|Publication number||US7200182 B2|
|Application number||US 10/202,743|
|Publication date||Apr 3, 2007|
|Filing date||Jul 25, 2002|
|Priority date||Oct 7, 1998|
|Also published as||EP0993130A2, EP0993130A3, EP0993130B1, US6424679, US6449314, US6643338, US7366266, US7613259, US8107570, US20020080894, US20020090038, US20020191704, US20040086065, US20050111597, US20100014619|
|Publication number||10202743, 202743, US 7200182 B2, US 7200182B2, US-B2-7200182, US7200182 B2, US7200182B2|
|Inventors||Anand G. Dabak, Rohit Negi|
|Original Assignee||Texas Instruments Incorporated|
|Export Citation||BiBTeX, EndNote, RefMan|
|Patent Citations (18), Non-Patent Citations (6), Referenced by (8), Classifications (19), Legal Events (3)|
|External Links: USPTO, USPTO Assignment, Espacenet|
This application is a division of non-provisional application Ser. No. 09/941,285, filed Aug. 28, 2001, now U.S. Pat. No. 6,449,314, which is a division of non-provisional application Ser. No. 09/205,029, filed Dec. 3, 1998, now U.S. Pat. No. 6,643,338, and claims priority under 35 U.S.C. § 119 (e)(1) of provisional application No. 60/103,443, filed Oct. 7, 1998.
This invention relates to wideband code division multiple access (WCDMA) for a communication system and more particularly to space time block coded transmit antenna diversity for WCDMA.
Present code division multiple access (CDMA) systems are characterized by simultaneous transmission of different data signals over a common channel by assigning each signal a unique code. This unique code is matched with a code of a selected receiver to determine the proper recipient of a data signal. These different data signals arrive at the receiver via multiple paths due to ground clutter and unpredictable signal reflection. Additive effects of these multiple data signals at the receiver may result in significant fading or variation in received signal strength. In general, this fading due to multiple data paths may be diminished by spreading the transmitted energy over a wide bandwidth. This wide bandwidth results in greatly reduced fading compared to narrow band transmission modes such as frequency division multiple access (FDMA) or time division multiple access (TDMA).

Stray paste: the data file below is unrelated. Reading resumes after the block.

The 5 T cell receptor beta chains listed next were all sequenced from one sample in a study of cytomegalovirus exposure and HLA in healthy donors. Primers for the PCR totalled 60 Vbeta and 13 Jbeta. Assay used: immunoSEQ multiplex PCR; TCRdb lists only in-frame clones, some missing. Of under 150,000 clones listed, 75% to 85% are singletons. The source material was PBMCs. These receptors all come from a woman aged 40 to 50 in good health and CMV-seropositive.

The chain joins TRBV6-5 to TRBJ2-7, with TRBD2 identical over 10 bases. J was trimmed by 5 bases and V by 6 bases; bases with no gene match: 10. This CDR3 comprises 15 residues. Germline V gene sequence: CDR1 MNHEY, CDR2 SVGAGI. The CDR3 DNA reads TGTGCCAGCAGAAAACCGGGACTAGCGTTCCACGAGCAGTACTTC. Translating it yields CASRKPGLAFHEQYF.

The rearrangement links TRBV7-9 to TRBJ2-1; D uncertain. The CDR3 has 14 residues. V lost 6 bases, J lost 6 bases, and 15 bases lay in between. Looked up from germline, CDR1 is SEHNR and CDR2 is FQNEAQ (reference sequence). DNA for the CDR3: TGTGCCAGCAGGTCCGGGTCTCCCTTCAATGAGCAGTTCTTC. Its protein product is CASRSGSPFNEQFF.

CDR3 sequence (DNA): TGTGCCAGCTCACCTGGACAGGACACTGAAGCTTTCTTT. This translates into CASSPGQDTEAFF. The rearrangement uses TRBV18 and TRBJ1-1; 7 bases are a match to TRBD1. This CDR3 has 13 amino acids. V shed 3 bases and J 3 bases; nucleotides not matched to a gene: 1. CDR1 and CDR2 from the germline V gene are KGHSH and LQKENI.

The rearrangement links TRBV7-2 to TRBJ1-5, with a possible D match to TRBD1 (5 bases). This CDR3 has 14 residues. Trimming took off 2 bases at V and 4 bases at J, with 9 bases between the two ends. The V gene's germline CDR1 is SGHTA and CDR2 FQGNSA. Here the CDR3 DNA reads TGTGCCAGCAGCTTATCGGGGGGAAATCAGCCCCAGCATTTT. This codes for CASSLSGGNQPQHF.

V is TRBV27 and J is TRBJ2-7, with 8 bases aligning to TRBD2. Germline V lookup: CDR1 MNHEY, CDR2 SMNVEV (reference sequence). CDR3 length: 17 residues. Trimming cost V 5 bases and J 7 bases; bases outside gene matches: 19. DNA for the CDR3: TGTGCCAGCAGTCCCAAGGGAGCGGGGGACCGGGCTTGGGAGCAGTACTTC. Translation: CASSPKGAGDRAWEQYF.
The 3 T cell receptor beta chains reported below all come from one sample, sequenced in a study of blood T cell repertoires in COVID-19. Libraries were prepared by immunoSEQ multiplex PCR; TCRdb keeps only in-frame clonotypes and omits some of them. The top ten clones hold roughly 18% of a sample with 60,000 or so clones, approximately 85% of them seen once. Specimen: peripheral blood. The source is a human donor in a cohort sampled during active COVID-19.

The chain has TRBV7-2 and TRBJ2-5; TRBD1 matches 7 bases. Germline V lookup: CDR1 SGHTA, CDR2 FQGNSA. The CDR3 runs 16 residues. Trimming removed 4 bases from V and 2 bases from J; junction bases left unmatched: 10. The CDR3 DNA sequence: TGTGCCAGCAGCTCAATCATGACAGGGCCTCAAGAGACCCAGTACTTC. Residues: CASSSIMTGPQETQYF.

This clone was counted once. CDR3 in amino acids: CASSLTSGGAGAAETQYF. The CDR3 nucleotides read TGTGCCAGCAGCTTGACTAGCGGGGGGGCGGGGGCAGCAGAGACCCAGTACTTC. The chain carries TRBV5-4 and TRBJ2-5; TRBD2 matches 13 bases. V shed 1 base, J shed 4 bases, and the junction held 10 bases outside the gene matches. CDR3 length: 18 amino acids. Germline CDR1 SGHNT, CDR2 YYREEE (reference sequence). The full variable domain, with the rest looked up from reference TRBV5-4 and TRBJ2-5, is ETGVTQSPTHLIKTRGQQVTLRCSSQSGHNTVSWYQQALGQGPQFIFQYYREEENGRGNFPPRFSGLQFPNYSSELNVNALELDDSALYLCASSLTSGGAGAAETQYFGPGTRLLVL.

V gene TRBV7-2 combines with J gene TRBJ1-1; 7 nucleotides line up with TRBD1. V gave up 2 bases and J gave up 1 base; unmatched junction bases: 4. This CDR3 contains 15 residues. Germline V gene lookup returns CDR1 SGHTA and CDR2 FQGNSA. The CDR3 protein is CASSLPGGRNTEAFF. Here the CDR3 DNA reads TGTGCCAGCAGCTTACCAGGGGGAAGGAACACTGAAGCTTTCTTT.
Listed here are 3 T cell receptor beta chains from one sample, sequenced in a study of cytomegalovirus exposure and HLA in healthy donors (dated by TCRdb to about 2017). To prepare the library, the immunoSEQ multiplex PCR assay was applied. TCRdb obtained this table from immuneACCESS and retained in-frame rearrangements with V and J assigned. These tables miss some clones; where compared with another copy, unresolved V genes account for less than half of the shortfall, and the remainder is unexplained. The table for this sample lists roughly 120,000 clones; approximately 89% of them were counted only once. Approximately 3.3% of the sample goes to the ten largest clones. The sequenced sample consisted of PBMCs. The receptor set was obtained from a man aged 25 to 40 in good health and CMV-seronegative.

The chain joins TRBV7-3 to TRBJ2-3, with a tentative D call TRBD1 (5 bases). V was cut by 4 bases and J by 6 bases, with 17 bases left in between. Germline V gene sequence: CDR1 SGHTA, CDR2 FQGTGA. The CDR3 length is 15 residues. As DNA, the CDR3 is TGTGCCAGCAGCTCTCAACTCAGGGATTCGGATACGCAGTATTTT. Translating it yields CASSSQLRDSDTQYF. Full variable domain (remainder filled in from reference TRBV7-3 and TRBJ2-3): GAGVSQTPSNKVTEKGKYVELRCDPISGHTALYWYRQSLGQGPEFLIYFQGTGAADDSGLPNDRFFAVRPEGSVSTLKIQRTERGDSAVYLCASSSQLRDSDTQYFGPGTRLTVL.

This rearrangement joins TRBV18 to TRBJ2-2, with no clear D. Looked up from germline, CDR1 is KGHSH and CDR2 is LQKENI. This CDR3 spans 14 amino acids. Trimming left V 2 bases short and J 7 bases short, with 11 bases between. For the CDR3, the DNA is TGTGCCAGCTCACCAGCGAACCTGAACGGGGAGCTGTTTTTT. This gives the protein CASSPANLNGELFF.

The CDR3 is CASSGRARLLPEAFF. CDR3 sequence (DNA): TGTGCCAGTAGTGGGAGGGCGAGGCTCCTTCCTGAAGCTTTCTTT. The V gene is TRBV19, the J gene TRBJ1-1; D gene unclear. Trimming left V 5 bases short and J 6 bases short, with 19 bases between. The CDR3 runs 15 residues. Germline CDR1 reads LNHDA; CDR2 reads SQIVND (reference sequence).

A CDMA spread spectrum (“SS”) signal is created by modulating the radio frequency (“RE”) signal with a spreading sequence (a code consisting of a series of binary pulses) known as a pseudo-noise (“PN”) digital signal because they make the signal appear wide band and “noise like”. The PN code runs at a higher rate than the RF signal and determines the actual transmission bandwidth. The resulting signal has a low-power spectral density in any narrow portion of the band. Messages can be cryptographically encoded to any level of secrecy desired with direct sequencing, as the entire transmitted/received message is purely digital.
The spreading sequence is a long sequence of binary pulses or bits that does not repeat itself. It is, therefore, often referred to as a long code. Variations of this code include a convolutional code, a turbo code, or a Walsh code, as is well known to those of ordinary skill in the art.